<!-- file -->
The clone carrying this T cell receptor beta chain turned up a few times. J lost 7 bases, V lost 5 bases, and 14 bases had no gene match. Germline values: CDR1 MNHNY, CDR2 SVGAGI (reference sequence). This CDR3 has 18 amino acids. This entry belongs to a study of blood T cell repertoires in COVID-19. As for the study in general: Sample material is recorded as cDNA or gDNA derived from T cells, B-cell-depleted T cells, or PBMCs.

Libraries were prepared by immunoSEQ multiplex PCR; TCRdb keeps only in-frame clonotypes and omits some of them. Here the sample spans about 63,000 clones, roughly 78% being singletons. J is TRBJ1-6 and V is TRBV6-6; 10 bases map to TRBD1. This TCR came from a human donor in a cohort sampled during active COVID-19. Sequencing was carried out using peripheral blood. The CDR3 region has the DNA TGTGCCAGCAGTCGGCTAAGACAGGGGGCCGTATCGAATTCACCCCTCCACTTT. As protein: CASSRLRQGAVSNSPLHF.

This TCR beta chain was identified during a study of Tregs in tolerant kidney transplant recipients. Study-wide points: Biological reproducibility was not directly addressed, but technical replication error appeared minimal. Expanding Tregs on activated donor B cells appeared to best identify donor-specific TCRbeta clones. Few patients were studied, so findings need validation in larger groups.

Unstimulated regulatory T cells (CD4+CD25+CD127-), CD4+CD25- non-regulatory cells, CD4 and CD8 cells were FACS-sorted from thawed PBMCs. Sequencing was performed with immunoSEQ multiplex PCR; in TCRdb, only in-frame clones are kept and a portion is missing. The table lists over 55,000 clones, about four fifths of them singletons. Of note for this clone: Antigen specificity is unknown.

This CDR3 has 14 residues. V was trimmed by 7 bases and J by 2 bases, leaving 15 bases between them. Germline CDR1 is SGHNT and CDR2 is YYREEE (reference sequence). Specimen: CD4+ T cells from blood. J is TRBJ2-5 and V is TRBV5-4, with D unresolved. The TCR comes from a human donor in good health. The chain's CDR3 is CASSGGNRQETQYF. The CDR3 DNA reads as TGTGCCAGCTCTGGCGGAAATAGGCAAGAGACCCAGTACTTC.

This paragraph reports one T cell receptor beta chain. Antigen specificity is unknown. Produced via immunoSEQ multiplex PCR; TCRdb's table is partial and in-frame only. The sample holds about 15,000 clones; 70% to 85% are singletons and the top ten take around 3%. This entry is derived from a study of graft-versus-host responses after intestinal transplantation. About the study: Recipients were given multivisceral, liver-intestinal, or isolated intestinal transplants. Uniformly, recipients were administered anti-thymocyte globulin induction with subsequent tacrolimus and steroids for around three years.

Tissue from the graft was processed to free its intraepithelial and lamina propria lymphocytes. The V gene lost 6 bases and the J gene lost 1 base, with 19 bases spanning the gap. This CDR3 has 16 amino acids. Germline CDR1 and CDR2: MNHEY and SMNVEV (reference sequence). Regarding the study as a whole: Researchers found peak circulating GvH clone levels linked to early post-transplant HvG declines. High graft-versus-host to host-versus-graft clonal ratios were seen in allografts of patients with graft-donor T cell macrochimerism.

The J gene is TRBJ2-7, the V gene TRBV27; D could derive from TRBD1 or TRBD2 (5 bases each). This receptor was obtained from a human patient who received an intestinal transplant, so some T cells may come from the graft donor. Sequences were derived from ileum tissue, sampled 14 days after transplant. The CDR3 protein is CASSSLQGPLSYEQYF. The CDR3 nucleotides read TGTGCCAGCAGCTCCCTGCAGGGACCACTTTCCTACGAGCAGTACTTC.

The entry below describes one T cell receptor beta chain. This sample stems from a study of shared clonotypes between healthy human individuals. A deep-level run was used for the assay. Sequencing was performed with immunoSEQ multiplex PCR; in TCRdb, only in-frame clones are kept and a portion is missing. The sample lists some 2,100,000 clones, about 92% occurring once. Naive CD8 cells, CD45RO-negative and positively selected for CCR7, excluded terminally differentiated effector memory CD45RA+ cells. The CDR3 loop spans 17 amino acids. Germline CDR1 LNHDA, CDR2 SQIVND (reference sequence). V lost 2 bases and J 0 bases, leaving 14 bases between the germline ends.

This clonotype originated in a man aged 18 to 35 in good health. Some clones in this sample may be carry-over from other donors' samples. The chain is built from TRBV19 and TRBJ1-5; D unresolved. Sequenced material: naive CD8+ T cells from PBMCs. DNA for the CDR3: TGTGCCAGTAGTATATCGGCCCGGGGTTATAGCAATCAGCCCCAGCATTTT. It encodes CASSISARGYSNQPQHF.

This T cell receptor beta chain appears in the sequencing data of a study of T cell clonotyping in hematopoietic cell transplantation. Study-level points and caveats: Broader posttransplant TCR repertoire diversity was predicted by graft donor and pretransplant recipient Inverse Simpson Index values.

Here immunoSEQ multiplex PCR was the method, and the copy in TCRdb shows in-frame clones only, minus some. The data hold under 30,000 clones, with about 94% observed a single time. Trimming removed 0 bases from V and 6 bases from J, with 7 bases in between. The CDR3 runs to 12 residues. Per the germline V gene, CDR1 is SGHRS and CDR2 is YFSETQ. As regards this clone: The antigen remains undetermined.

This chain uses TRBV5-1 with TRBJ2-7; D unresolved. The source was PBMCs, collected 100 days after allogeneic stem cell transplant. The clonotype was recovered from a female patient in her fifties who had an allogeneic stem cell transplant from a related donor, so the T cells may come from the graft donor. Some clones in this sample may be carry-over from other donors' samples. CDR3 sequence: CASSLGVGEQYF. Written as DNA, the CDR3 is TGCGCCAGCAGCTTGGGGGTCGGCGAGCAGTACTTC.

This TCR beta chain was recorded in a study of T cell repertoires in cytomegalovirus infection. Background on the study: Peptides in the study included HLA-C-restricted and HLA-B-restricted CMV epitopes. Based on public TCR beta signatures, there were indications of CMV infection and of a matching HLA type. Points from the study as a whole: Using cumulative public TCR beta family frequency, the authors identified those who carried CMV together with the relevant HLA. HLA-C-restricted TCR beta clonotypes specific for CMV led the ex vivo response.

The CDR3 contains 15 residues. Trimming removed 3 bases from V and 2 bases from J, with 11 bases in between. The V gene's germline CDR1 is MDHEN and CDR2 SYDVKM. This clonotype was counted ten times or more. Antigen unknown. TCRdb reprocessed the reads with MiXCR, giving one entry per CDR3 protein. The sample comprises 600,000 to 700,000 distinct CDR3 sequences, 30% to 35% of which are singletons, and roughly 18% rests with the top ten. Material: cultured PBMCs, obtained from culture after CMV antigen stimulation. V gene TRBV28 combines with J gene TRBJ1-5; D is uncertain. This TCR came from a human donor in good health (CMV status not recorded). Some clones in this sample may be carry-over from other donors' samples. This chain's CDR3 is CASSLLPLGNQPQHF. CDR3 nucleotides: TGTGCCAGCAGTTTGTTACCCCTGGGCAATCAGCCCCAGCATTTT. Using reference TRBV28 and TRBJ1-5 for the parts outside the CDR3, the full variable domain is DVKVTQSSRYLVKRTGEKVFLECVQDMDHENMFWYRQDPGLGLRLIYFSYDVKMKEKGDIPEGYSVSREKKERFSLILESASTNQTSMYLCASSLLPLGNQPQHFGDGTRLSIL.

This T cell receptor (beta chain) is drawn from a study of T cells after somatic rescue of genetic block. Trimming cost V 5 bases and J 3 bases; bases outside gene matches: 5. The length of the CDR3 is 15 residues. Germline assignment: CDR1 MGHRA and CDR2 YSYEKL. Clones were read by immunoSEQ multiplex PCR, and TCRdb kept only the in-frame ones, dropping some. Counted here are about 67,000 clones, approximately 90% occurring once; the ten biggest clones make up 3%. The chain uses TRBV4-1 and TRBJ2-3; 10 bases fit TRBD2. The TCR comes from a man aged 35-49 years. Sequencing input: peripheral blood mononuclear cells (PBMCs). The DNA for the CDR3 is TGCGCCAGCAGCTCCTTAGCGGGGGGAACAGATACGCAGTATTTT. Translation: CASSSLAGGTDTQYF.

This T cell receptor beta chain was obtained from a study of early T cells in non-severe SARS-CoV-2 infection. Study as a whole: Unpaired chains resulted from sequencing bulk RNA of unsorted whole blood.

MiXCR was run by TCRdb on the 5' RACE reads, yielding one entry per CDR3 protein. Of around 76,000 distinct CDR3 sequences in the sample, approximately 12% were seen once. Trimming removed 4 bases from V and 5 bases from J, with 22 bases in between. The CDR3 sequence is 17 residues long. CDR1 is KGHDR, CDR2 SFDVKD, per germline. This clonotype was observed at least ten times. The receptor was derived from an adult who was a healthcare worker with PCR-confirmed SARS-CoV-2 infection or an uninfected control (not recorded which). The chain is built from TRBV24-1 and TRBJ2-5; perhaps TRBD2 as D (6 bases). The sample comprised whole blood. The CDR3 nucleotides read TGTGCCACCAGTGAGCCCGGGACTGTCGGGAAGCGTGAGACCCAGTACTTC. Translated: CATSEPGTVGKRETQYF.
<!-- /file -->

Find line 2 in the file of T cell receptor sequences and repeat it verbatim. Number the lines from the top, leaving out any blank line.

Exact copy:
Libraries were prepared by immunoSEQ multiplex PCR; TCRdb keeps only in-frame clonotypes and omits some of them. Here the sample spans about 63,000 clones, roughly 78% being singletons. J is TRBJ1-6 and V is TRBV6-6; 10 bases map to TRBD1. This TCR came from a human donor in a cohort sampled during active COVID-19. Sequencing was carried out using peripheral blood. The CDR3 region has the DNA TGTGCCAGCAGTCGGCTAAGACAGGGGGCCGTATCGAATTCACCCCTCCACTTT. As protein: CASSRLRQGAVSNSPLHF.